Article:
Opponents of Industry City fail to see small businesses opportunity

While opponents of Industry City like to decry the 16-building business incubator complex on the Sunset Park waterfront, as corporate greed and only interested in “luxury retail,” two small businesses operating out of the 6 million square feet complex have pivoted to food distribution to help battle against the city’s hunger crisis, exacerbated by COVID-19.

Tamecca Seril heads up a consulting firm, Element9, that partners with GetFoodNYC to prepare roughly 45,000 meals per week and deliver them directly to households in need. Element9 is a “shelf-stable” box maker that creates meals using canned goods or foods on the shelf. 

“Industry City was a really good fit for us because I think what people fail to realize is how difficult it is to find the right industrial spaces,” said Seril. “As an emergency contract provider and [Minority and Women-owned Business Enterprises] M/WBE, we need to be nimble and agile. We needed a turnkey operation meaning freight elevators and loading docks. That may sound trivial to some, but for us that was truly an amenity.”

Seril established her company in 2001, and has been coming up with solutions to food security for years. “Several years ago when we were having the coalition for the improvement of Bedford-Stuyvesant, we started doing food security work, over the years that work that we initially did informs our work now,” said Seril.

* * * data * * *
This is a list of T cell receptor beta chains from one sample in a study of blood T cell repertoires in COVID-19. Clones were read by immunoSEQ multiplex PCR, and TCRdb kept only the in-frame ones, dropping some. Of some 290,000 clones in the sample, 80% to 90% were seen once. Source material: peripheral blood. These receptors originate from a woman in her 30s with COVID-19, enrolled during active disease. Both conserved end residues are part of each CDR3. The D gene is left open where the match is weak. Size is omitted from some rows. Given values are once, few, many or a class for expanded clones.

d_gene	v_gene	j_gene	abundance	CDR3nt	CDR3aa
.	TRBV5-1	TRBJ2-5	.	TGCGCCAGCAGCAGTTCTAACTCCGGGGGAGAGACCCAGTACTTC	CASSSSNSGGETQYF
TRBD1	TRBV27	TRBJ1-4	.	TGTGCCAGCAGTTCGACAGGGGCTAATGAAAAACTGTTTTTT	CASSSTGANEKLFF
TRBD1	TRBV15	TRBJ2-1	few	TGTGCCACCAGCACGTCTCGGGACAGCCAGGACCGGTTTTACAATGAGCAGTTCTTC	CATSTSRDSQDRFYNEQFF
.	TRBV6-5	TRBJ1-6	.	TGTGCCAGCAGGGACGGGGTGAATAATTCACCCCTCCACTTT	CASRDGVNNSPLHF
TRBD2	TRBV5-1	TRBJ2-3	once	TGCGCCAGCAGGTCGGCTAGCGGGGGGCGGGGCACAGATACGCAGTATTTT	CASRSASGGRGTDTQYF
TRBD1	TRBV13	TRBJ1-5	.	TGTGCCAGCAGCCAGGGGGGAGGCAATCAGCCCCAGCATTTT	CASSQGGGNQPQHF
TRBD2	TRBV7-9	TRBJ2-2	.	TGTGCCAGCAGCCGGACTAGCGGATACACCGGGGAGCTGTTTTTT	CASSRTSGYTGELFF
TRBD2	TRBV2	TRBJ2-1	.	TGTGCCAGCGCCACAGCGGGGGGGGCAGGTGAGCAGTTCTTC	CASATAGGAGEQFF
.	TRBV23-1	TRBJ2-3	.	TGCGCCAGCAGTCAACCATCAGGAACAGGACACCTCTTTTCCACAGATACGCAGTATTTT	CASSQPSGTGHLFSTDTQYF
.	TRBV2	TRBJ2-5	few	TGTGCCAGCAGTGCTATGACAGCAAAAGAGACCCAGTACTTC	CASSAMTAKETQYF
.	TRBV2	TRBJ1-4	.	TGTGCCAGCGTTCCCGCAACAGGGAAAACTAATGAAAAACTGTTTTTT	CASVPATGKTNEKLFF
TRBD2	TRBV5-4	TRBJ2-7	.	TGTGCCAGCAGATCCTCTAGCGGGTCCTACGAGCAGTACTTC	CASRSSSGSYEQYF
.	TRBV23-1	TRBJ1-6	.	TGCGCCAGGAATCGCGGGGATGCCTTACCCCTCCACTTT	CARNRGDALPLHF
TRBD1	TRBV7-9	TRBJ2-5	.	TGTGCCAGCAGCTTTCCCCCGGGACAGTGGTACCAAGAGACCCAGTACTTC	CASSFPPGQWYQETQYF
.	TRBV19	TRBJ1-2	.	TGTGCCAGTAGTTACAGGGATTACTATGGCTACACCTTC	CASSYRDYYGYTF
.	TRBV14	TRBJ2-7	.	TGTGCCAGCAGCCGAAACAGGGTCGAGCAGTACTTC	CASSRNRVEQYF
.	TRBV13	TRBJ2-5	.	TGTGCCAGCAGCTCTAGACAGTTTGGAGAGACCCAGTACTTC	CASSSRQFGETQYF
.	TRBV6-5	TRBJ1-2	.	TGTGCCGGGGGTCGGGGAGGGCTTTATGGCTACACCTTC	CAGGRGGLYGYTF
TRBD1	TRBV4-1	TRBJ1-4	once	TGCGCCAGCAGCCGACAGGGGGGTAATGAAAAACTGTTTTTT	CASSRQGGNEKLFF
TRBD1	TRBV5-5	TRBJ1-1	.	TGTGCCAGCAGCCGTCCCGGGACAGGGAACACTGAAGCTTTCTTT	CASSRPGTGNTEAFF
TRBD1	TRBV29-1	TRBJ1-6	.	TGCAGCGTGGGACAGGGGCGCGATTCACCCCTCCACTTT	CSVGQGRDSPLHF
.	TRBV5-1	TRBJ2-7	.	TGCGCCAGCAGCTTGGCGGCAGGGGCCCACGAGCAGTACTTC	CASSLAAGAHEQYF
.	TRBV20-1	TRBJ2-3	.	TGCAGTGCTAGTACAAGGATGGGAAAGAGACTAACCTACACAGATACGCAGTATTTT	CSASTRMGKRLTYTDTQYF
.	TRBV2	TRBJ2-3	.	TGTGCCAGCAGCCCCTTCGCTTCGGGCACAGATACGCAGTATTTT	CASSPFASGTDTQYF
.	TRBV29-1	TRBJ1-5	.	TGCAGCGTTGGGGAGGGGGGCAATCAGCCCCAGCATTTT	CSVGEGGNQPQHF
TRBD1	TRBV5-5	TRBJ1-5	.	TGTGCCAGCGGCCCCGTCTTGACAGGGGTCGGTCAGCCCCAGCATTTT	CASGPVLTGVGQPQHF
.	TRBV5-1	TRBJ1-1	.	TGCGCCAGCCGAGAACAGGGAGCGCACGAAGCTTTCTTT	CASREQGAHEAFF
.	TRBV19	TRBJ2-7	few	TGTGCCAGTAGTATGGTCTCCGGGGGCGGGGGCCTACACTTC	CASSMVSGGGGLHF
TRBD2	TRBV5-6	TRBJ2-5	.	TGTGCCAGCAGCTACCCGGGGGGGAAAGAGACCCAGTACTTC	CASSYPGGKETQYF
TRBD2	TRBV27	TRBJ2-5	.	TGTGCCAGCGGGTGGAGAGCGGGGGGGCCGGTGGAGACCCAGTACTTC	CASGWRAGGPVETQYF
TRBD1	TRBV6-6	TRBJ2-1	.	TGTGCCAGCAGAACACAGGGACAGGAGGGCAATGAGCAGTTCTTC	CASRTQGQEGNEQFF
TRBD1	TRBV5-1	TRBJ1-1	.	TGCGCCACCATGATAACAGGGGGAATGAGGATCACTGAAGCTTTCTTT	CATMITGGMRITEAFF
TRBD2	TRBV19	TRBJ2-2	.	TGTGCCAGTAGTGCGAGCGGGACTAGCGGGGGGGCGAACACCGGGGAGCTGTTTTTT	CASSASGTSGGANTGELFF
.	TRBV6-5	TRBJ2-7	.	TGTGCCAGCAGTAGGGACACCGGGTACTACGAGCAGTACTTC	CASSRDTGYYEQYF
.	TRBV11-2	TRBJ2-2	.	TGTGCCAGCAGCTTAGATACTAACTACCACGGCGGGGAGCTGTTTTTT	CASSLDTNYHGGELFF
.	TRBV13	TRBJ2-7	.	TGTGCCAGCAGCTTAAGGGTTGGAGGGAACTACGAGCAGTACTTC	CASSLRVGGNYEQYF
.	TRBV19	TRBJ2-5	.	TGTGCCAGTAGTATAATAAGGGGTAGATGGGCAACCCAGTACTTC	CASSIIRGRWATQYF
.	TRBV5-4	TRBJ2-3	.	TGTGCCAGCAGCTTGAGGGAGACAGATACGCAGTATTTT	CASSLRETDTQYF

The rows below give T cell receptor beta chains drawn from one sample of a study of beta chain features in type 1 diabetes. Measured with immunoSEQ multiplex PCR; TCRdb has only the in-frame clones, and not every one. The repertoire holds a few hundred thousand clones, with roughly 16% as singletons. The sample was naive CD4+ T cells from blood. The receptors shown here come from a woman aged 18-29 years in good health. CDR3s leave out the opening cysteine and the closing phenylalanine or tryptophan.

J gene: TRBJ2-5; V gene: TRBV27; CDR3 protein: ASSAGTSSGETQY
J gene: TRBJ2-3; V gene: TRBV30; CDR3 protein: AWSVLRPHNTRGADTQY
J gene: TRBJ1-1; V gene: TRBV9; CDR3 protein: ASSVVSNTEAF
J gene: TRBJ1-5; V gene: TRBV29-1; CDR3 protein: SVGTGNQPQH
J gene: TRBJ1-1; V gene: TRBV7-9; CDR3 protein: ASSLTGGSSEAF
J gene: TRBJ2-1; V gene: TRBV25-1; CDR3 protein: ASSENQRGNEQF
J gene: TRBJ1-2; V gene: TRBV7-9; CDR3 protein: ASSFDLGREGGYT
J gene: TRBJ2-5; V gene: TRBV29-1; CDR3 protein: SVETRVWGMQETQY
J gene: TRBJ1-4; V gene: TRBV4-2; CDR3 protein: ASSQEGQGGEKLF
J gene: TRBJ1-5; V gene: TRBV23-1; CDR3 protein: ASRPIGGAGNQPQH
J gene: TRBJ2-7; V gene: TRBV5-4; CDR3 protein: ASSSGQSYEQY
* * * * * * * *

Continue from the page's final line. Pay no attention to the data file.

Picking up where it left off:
Seril bid on the partnership with GetFoodNYC program, and were selected in May. “It also included the [New York City Taxi and Limousine Commission] TLC. Since they were out of work they were utilized to be the last-mile delivery. And vendors like us were required to fill orders,” said Seril.

A worker at Element9 fill food orders. Contributed photo.

Traditional yellow and green cabs were already a hurting market because of predatory medallion prices and lenders in cities like New York and Chicago, plus a competitive landscape and restrictions. The detrimental COVID-19 outbreak with the city’s lockdown and social distancing norms now firmly in place have only furthered the market’s slowdown.

“The TLC was there at like four in the morning fueling up,” said Seril. She said for 15 blocks taxis were visibly lined up waiting to fill orders for food pantries and other organizations five days a week.

“I also applaud the city for thinking about diversity, there were kosher and halal meals. They wanted Pan-Asian, Latin vendors, those were all things that went into consideration for us to build our menus,” said Seril. 

The city contract for Element9, said Seril, was first managed by the Department of Sanitation (DSNY) but suffered cuts because of the city’s budgeting crisis. The sanitation commissioner has since stepped down.

Seril’s neighbor, Lemons & Olives restaurant, started as a farm-to-table catering company in 2015 that specialized in providing food at fashion photoshoots and high-end events. They also switched to partnering with a local organization, serving fresh foods, and have since grown to providing 18,000 meals per day to those who are most vulnerable to the virus. 

Seril couldn’t comment on if her business was impacted by the rezoning debate at the time. 

The rezoning of Industry City has been “pulled” by CEO Andrew Kimball as of September 22, who couldn’t get the mega project greenlit by community leaders.  

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